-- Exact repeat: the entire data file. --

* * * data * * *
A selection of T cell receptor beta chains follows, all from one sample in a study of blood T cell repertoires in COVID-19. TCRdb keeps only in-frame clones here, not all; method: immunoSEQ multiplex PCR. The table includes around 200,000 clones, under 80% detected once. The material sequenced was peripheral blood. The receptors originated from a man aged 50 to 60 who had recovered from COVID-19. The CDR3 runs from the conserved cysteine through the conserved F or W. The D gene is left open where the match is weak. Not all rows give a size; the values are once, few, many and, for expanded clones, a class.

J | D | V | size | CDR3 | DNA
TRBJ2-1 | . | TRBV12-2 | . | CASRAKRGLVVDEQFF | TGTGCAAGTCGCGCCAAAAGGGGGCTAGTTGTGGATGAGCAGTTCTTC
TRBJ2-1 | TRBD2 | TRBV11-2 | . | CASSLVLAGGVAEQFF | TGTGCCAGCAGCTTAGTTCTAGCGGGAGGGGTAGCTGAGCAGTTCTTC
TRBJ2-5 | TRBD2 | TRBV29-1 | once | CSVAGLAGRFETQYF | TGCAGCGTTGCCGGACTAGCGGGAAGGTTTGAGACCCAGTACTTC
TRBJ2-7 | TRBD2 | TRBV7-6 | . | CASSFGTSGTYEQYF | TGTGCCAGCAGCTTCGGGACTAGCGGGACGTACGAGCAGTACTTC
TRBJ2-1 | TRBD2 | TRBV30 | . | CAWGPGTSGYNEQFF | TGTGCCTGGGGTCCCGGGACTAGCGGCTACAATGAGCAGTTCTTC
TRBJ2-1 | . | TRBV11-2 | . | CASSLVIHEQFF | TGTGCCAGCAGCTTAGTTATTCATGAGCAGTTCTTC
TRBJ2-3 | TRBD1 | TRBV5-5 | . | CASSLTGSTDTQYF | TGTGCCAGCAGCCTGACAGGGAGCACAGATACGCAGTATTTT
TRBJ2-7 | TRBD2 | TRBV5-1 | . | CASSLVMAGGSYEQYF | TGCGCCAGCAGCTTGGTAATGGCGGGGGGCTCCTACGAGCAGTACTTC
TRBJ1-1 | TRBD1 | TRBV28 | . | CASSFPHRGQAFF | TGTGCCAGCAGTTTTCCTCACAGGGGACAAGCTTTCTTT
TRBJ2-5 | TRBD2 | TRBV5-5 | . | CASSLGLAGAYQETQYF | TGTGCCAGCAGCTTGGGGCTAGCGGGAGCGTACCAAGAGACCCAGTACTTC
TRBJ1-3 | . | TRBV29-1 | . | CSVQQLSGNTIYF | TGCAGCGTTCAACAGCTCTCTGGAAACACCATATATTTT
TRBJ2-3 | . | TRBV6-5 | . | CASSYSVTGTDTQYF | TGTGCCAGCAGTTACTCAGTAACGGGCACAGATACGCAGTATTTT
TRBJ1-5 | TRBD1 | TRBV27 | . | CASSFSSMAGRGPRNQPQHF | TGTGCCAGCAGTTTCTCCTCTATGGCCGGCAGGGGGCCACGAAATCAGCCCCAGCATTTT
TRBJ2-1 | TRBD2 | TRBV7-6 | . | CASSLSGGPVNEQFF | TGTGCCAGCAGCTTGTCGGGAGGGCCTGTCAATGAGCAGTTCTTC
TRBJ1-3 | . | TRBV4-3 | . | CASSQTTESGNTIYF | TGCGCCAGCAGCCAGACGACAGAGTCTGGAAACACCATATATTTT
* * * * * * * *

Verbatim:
A selection of T cell receptor beta chains follows, all from one sample in a study of blood T cell repertoires in COVID-19. TCRdb keeps only in-frame clones here, not all; method: immunoSEQ multiplex PCR. The table includes around 200,000 clones, under 80% detected once. The material sequenced was peripheral blood. The receptors originated from a man aged 50 to 60 who had recovered from COVID-19. The CDR3 runs from the conserved cysteine through the conserved F or W. The D gene is left open where the match is weak. Not all rows give a size; the values are once, few, many and, for expanded clones, a class.

J | D | V | size | CDR3 | DNA
TRBJ2-1 | . | TRBV12-2 | . | CASRAKRGLVVDEQFF | TGTGCAAGTCGCGCCAAAAGGGGGCTAGTTGTGGATGAGCAGTTCTTC
TRBJ2-1 | TRBD2 | TRBV11-2 | . | CASSLVLAGGVAEQFF | TGTGCCAGCAGCTTAGTTCTAGCGGGAGGGGTAGCTGAGCAGTTCTTC
TRBJ2-5 | TRBD2 | TRBV29-1 | once | CSVAGLAGRFETQYF | TGCAGCGTTGCCGGACTAGCGGGAAGGTTTGAGACCCAGTACTTC
TRBJ2-7 | TRBD2 | TRBV7-6 | . | CASSFGTSGTYEQYF | TGTGCCAGCAGCTTCGGGACTAGCGGGACGTACGAGCAGTACTTC
TRBJ2-1 | TRBD2 | TRBV30 | . | CAWGPGTSGYNEQFF | TGTGCCTGGGGTCCCGGGACTAGCGGCTACAATGAGCAGTTCTTC
TRBJ2-1 | . | TRBV11-2 | . | CASSLVIHEQFF | TGTGCCAGCAGCTTAGTTATTCATGAGCAGTTCTTC
TRBJ2-3 | TRBD1 | TRBV5-5 | . | CASSLTGSTDTQYF | TGTGCCAGCAGCCTGACAGGGAGCACAGATACGCAGTATTTT
TRBJ2-7 | TRBD2 | TRBV5-1 | . | CASSLVMAGGSYEQYF | TGCGCCAGCAGCTTGGTAATGGCGGGGGGCTCCTACGAGCAGTACTTC
TRBJ1-1 | TRBD1 | TRBV28 | . | CASSFPHRGQAFF | TGTGCCAGCAGTTTTCCTCACAGGGGACAAGCTTTCTTT
TRBJ2-5 | TRBD2 | TRBV5-5 | . | CASSLGLAGAYQETQYF | TGTGCCAGCAGCTTGGGGCTAGCGGGAGCGTACCAAGAGACCCAGTACTTC
TRBJ1-3 | . | TRBV29-1 | . | CSVQQLSGNTIYF | TGCAGCGTTCAACAGCTCTCTGGAAACACCATATATTTT
TRBJ2-3 | . | TRBV6-5 | . | CASSYSVTGTDTQYF | TGTGCCAGCAGTTACTCAGTAACGGGCACAGATACGCAGTATTTT
TRBJ1-5 | TRBD1 | TRBV27 | . | CASSFSSMAGRGPRNQPQHF | TGTGCCAGCAGTTTCTCCTCTATGGCCGGCAGGGGGCCACGAAATCAGCCCCAGCATTTT
TRBJ2-1 | TRBD2 | TRBV7-6 | . | CASSLSGGPVNEQFF | TGTGCCAGCAGCTTGTCGGGAGGGCCTGTCAATGAGCAGTTCTTC
TRBJ1-3 | . | TRBV4-3 | . | CASSQTTESGNTIYF | TGCGCCAGCAGCCAGACGACAGAGTCTGGAAACACCATATATTTT